Decreasing post-harvest losses the principle problem: Researchers

The biggest problem affecting the country’s agriculture and the agricultural market is post-harvest losses, say experts. Annually, the country loses about Rs 2,40,000 crore through the post-harvest wastage of fruits and vegetables, says , head of the department of nano science and technology, .
“India is the second largest producer of fruits and vegetables, after China. But there are several post-harvest losses from the producer to the consumer,” she says. This is because of the lack of proper harvest practices, transportation and cold storage facilities, she adds. She says that around 35% to 40% of fruit and vegetable produce are wasted.

The department of nano science and technology at TNAU has been trying to reduce post-harvest losses of fruits at all links of the supply chain, say researchers at the department. While the spraying of Enhanced Freshness Formulation (EFF) on mango trees prior harvest and dipping of mangoes and bananas in EFF solution slows down ripening, and control losses at farm level, researchers have come up with methods to control losses in package houses, transportation and retail shops.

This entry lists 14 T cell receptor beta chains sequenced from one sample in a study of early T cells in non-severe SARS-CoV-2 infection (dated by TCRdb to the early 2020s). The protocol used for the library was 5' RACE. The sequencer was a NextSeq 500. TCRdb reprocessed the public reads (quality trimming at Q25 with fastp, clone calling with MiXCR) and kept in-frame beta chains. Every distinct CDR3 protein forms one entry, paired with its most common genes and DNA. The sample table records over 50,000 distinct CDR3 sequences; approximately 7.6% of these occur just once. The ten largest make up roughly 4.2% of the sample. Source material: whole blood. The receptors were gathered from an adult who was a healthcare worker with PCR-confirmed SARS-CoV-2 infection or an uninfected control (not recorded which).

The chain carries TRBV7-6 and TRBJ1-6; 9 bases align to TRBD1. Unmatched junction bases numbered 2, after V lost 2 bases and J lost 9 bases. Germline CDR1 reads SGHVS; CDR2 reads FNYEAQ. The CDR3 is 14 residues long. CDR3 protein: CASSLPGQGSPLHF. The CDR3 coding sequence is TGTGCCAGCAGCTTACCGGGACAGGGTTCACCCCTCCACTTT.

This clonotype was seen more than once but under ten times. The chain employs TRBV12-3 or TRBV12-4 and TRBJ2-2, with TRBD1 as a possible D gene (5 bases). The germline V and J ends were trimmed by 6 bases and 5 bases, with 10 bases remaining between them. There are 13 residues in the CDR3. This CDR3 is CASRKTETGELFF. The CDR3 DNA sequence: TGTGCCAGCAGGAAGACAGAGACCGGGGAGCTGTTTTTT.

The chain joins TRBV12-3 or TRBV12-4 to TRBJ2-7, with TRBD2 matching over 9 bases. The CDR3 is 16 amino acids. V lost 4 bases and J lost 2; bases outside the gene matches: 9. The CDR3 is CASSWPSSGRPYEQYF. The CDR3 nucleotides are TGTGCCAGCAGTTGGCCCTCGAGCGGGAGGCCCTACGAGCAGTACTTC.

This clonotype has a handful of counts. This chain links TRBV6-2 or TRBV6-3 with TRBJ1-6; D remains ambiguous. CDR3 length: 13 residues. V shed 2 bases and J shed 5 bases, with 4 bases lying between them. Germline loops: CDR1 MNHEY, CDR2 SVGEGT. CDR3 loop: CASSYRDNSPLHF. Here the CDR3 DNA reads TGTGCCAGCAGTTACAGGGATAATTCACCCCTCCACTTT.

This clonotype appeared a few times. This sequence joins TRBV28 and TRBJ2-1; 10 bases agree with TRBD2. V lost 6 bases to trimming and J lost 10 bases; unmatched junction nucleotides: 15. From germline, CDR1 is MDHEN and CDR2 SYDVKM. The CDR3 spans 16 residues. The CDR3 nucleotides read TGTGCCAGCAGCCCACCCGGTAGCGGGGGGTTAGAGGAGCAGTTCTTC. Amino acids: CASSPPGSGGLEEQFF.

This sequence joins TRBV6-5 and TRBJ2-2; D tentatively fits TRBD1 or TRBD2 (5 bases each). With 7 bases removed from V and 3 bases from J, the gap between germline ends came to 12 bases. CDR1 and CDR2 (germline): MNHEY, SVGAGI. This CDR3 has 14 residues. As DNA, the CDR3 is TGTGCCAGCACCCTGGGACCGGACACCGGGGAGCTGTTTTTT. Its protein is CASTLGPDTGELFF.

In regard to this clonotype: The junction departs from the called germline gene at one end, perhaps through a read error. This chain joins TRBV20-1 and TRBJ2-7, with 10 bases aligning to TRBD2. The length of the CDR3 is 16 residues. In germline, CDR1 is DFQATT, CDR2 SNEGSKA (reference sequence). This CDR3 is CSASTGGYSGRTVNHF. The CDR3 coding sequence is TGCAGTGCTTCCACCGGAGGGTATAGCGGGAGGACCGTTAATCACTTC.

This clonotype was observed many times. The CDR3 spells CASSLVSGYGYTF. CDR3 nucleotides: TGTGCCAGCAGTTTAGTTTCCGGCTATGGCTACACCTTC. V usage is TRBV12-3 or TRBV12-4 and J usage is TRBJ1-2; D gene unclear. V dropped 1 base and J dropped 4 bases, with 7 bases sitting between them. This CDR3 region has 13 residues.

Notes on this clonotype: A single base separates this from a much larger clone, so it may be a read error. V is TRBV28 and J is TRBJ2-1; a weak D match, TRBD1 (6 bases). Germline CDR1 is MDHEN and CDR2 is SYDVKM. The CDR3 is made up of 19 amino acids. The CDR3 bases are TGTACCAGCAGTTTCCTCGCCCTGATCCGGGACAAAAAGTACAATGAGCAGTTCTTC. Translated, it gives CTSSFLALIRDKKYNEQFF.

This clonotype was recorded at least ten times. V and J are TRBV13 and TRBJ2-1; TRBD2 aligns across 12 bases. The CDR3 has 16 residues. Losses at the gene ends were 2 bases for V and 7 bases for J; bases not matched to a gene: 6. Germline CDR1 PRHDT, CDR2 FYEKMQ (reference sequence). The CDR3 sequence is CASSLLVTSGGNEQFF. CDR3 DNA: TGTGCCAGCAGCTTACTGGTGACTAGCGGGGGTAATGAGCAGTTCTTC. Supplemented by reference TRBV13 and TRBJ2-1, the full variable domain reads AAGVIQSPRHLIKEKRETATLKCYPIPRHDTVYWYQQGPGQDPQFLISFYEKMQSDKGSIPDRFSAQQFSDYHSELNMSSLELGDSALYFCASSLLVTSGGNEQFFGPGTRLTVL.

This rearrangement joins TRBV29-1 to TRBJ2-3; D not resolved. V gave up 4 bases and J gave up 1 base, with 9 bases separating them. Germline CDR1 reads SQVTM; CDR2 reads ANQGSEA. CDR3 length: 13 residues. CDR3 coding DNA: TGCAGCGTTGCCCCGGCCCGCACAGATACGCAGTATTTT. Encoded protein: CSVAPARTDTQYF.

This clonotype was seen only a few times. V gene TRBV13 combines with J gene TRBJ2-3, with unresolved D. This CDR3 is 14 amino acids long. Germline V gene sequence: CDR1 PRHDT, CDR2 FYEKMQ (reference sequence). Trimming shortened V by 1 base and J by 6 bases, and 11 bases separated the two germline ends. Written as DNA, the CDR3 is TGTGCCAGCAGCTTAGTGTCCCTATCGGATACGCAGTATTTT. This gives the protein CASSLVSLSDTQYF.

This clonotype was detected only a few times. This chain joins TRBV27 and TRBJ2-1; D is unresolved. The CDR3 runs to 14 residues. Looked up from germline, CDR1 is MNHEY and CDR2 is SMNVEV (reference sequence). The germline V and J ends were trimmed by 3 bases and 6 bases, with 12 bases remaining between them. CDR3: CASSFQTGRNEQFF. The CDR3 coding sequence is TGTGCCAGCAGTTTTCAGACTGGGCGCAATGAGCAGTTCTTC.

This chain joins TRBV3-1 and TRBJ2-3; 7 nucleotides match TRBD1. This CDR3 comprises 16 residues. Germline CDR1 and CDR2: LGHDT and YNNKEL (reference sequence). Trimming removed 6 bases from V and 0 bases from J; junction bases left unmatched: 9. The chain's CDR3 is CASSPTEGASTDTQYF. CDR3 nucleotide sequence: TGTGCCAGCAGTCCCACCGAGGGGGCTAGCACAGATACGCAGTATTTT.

The department has devised and patented a technology where EFF is injected into nanofibres, which are coated on a strip of foil or paper or infused in a pellet, which is placed in a fruit carton. “The hexanal in the EFF vaporizes, which is imbibed by the fruits, resulting in increased shelf life,” says K S , professor at the department and the principal investigator of the project.

Also, a transparent film made of nano-cellulose extracted from banana fibre, which is infused with EFF, when used as a cover slows down ripening and brings down losses in tomatoes, said Subramanian.

“We are also working on bringing down losses during transportation. In the vaporization method, hexanal is made to vaporize in a chamber where fruits are kept. This can be done in a truck when the fruits are being carried to long distances,” he adds.

Farmers say such technologies would help them a lot when they export fruits. “It takes 10 days to take fruits by sea to Singapore, 25 for Australia and 28 for the US. If such a technology is used in the container, the losses could be controlled in an easy and effective way,” says P Pugazhendhi, 58, from , who runs a firm which exports fruits.

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